Some interesting stories about the papal and political rivalries in Europe but the writing leaves a great deal to be desired. Basically a collection of facts, names, and dates that never connect to an overarching theme. This is the type of history writing that discourages people from enjoying history. Probably suitable for a scholar doing research but that would be the extent of the appeal. ( )
  VGAHarris | Jan 19, 2015 |
This theme of this book -- that the 10th century saw the birth of European culture -- is right there in the title. That's helpful, because as the book gets underway there is a barrage of information about the period, but no indication of what it all means. As some reviewers have noted, it's tough to see the forest for the trees. Things improve later on, as the focus moves out and around Europe, and as key figures emerge. In that process, some really interesting information emerges -- the key role of the Saxon state, the early date at which Greek learning became available in Europe, and the pathetic state of the papacy. Nonetheless, this remains more a descriptive than an analytic work. Also, some of the author's interpretations seem to me to be shaped by a specific world view: anyone's are, of course, but it does seem to me that he rather underrates Islamic culture. Be that as it may, this ends up being a very interesting read about a period that does not usually get much notice. Would suggest, along with it, "God's Crucible" by David Lewis. It covers a longer period (in both directions) but discusses some of the same issues. ( )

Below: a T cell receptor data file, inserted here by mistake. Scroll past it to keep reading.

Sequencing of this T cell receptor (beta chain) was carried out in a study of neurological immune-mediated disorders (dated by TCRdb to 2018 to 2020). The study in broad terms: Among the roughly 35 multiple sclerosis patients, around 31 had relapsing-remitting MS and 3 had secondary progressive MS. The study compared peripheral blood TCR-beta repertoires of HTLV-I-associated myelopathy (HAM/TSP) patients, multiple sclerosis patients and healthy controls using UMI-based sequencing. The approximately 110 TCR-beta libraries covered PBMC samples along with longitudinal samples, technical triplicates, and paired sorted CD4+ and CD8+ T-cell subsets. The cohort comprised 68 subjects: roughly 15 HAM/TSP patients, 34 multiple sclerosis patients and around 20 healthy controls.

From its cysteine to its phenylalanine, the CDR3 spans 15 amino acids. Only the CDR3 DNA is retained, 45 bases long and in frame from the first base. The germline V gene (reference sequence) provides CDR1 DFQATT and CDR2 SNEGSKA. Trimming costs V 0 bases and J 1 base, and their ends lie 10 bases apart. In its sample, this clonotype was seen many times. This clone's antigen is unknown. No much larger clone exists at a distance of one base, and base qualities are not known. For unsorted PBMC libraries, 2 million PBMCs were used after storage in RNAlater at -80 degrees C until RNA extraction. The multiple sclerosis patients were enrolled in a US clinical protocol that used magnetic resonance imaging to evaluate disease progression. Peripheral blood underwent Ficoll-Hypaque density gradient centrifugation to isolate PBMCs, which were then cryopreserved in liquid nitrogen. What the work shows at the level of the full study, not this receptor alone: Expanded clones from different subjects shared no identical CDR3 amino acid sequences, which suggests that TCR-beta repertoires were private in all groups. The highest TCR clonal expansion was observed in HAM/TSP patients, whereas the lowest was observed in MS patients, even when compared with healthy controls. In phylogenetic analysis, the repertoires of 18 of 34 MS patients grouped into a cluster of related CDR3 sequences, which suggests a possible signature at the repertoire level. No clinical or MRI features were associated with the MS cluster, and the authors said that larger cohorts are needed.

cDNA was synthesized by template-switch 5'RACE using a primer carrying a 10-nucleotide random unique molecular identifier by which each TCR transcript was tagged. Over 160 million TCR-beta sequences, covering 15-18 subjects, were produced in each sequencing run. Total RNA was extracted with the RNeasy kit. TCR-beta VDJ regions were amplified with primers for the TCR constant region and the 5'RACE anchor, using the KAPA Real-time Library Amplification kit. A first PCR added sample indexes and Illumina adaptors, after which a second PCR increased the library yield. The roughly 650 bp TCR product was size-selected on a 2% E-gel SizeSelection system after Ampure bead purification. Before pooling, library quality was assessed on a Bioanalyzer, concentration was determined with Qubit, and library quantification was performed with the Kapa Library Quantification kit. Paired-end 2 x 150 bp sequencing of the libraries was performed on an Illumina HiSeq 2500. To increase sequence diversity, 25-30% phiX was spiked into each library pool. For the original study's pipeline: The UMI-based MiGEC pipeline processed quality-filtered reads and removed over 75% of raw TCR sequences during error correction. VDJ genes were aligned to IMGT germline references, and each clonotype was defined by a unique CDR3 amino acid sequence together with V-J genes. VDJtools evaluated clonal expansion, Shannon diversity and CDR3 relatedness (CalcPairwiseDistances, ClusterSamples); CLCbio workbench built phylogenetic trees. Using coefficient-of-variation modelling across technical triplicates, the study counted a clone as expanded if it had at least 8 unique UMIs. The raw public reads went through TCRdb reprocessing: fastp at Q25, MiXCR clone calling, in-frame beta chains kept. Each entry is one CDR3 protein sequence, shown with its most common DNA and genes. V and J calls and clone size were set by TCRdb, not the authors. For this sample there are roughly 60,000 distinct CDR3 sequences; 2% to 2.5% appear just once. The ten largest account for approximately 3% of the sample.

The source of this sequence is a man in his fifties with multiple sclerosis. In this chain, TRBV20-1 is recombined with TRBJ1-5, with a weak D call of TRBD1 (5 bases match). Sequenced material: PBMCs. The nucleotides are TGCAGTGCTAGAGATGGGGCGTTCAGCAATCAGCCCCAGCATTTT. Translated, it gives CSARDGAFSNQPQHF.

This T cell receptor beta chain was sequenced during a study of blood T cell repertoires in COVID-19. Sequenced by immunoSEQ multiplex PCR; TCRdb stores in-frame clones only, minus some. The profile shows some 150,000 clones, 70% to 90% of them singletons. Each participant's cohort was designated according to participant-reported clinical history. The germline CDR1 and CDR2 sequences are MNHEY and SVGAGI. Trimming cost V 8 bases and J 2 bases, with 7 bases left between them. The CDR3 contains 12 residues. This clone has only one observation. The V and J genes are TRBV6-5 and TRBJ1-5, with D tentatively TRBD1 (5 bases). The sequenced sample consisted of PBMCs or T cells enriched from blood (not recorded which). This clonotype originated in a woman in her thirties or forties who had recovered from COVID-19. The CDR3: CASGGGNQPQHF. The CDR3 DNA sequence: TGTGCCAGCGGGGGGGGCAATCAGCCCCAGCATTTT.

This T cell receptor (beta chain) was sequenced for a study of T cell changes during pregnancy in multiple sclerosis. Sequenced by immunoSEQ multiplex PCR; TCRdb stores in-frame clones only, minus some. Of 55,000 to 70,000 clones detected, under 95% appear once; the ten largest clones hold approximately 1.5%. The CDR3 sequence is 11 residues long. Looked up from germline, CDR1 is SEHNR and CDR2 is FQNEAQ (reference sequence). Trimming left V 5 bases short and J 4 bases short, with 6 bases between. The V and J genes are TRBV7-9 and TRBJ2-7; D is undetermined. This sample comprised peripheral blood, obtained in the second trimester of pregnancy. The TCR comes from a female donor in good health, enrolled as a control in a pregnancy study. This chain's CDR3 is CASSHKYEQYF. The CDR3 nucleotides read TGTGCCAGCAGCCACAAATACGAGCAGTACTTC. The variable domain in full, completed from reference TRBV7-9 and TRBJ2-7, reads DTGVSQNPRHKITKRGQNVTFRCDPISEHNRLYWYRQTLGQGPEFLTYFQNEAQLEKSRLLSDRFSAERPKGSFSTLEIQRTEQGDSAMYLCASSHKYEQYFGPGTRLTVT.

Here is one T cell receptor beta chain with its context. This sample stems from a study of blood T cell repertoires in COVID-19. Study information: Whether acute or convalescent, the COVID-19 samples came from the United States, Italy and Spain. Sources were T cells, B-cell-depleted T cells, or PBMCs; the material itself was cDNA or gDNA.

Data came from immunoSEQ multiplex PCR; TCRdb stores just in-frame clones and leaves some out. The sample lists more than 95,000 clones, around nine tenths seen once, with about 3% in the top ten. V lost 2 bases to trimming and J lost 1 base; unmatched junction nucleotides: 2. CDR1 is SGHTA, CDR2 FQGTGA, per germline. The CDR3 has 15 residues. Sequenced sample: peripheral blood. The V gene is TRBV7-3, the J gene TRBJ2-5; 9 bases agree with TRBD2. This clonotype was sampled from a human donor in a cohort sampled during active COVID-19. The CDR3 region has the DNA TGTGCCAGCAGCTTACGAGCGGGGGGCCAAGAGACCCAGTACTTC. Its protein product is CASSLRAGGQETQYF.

annbury | Jul 13, 2014 |
5069. The Birth of the West Rome, Germany, France, and the Creation of Europe in the Tenth Century, by Paul Collins (read 29 Sep 2013) This book is pretty heavy going at times as it slogs through the chaotic world of the years around the tenth century, but it ends strong and does a good job showing why the tenth century can be said to be the years of the birth of Europe as we know it today. The author is a resigned Catholic priest who has had a dispute with the Vatican over a different book of his, but the Vatican should have no quarrel with this book even though it does show that there were some really lousy Popes in the tenth century--but I have long known that since I took Father Churchill's course on Church History at Loras College in the 1940's and I read Monsignor Mann's volumes of papal history on those years. The book gives a lot of detail on events in France and other areas in the century discussed, and much of that may not be of much interest to many folk. But the discussion of Luitprand of Cremona and of Gerbert--later Pope Sylvester II--and of the Otto Emperors is well-done and enlightening. The book shows much research but the style is not at all heavy-handed. Anyone who wants to know more about 10th century Europe will be gratified by the book and its insights. ( )
1 voter Schmerguls | Sep 29, 2013 |
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A narrative history of the origins of Western civilization argues that Europe was transformed in the tenth century from a continent rife with violence and ignorance to a continent on the rise.